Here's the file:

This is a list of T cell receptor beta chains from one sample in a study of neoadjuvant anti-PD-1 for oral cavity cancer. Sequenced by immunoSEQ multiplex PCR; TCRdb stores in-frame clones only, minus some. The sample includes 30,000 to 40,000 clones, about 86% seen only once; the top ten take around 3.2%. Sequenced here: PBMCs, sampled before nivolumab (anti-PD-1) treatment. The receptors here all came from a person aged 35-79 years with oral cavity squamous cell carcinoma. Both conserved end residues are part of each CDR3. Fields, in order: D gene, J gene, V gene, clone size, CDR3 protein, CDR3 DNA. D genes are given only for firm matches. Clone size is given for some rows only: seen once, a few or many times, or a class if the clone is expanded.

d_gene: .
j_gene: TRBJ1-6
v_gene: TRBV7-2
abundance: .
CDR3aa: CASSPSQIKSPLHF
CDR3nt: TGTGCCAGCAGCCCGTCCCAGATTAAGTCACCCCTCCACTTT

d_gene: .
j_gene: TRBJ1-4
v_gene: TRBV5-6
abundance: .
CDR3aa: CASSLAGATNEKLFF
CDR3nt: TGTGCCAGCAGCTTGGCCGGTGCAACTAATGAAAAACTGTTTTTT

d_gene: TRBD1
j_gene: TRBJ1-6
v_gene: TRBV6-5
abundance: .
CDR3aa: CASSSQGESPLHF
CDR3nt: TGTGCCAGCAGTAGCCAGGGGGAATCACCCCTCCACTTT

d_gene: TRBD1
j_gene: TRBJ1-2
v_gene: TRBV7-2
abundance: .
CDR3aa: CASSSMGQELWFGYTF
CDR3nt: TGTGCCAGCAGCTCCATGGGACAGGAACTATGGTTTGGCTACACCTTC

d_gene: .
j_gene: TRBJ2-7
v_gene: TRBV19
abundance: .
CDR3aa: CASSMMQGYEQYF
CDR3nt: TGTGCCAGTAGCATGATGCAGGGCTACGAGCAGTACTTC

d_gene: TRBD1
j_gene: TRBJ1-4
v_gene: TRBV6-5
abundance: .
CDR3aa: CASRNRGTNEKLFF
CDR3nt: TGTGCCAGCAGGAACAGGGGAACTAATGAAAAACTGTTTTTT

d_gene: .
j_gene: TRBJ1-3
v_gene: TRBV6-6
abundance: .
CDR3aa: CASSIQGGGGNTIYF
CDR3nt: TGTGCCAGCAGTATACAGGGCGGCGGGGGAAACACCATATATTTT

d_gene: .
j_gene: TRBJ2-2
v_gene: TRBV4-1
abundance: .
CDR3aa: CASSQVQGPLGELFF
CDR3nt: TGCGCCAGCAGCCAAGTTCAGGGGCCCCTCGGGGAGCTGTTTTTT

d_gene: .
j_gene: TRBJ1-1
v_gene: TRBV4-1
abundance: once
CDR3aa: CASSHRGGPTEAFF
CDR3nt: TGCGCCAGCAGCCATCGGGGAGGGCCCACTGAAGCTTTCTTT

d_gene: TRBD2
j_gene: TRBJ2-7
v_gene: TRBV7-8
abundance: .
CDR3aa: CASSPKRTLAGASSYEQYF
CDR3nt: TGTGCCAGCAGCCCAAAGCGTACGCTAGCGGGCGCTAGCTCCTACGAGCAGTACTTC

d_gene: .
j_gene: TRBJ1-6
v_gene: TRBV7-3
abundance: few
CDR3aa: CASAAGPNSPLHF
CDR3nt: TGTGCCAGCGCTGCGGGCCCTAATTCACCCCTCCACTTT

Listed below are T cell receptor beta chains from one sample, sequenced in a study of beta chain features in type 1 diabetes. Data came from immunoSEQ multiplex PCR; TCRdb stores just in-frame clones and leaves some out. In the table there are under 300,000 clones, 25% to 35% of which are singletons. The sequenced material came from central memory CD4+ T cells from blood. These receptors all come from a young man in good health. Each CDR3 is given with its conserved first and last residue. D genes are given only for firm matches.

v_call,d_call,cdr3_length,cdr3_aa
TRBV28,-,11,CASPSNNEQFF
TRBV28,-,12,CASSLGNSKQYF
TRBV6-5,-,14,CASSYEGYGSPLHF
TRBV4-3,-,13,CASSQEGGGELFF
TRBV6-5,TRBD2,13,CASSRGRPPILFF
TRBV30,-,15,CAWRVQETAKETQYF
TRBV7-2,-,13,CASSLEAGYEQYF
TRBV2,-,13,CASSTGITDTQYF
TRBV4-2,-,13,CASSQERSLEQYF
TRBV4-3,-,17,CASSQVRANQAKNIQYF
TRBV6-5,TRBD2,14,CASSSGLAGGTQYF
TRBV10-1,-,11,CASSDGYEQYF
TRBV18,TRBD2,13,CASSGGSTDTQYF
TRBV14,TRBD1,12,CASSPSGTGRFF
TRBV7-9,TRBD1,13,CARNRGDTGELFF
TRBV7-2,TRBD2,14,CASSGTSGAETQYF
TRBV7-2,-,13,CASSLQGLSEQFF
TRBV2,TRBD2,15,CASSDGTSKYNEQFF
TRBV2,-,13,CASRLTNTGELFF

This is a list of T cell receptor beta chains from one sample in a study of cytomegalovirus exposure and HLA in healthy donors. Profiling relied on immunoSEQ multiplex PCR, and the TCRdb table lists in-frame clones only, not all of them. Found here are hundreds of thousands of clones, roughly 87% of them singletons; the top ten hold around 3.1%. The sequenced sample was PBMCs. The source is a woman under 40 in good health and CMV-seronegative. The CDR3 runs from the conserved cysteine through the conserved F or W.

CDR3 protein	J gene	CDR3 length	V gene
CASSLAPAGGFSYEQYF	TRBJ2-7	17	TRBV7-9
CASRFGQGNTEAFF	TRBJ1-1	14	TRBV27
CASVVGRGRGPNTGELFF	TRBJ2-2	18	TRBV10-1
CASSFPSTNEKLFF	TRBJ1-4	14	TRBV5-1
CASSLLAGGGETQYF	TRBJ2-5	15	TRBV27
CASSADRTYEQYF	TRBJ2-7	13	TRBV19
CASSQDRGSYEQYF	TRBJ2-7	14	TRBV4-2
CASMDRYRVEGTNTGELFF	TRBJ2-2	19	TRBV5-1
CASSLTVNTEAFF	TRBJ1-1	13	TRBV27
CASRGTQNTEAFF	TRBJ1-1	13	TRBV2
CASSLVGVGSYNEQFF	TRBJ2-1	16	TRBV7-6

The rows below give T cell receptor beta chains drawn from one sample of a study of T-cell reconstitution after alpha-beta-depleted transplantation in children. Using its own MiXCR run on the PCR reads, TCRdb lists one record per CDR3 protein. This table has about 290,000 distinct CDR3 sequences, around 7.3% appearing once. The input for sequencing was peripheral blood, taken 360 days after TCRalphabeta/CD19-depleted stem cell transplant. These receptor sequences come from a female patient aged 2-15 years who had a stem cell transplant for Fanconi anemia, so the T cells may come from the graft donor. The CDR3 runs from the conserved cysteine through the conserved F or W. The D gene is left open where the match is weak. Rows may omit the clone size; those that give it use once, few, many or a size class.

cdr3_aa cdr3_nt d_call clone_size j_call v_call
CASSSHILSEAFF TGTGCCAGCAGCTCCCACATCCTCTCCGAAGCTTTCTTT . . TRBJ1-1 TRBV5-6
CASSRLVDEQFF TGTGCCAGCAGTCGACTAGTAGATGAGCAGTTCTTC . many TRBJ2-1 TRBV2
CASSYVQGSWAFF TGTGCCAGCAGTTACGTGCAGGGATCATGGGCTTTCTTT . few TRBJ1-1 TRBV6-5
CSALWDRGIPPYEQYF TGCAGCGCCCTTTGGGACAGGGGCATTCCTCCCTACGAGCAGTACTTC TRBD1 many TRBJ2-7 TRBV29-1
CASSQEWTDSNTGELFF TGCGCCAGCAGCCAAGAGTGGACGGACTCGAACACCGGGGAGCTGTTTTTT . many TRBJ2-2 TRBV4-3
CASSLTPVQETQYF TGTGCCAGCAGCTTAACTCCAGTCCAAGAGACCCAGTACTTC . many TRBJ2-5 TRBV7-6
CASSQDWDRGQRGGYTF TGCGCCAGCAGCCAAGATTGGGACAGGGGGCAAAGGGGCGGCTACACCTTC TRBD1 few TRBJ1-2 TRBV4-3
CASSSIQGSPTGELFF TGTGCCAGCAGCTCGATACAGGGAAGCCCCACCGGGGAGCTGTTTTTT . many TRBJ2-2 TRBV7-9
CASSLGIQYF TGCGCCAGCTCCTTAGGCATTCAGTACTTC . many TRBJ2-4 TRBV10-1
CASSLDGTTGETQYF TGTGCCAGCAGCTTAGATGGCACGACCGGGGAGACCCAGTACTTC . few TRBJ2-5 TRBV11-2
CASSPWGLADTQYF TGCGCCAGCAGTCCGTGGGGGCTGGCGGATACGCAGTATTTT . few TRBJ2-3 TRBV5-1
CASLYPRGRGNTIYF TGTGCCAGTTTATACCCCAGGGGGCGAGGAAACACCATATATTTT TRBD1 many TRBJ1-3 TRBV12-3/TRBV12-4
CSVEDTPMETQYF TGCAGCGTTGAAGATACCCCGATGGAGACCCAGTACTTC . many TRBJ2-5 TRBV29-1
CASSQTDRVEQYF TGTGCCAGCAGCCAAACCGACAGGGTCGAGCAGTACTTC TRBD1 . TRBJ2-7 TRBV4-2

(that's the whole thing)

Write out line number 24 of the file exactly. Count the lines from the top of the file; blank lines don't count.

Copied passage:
CDR3aa: CASSSMGQELWFGYTF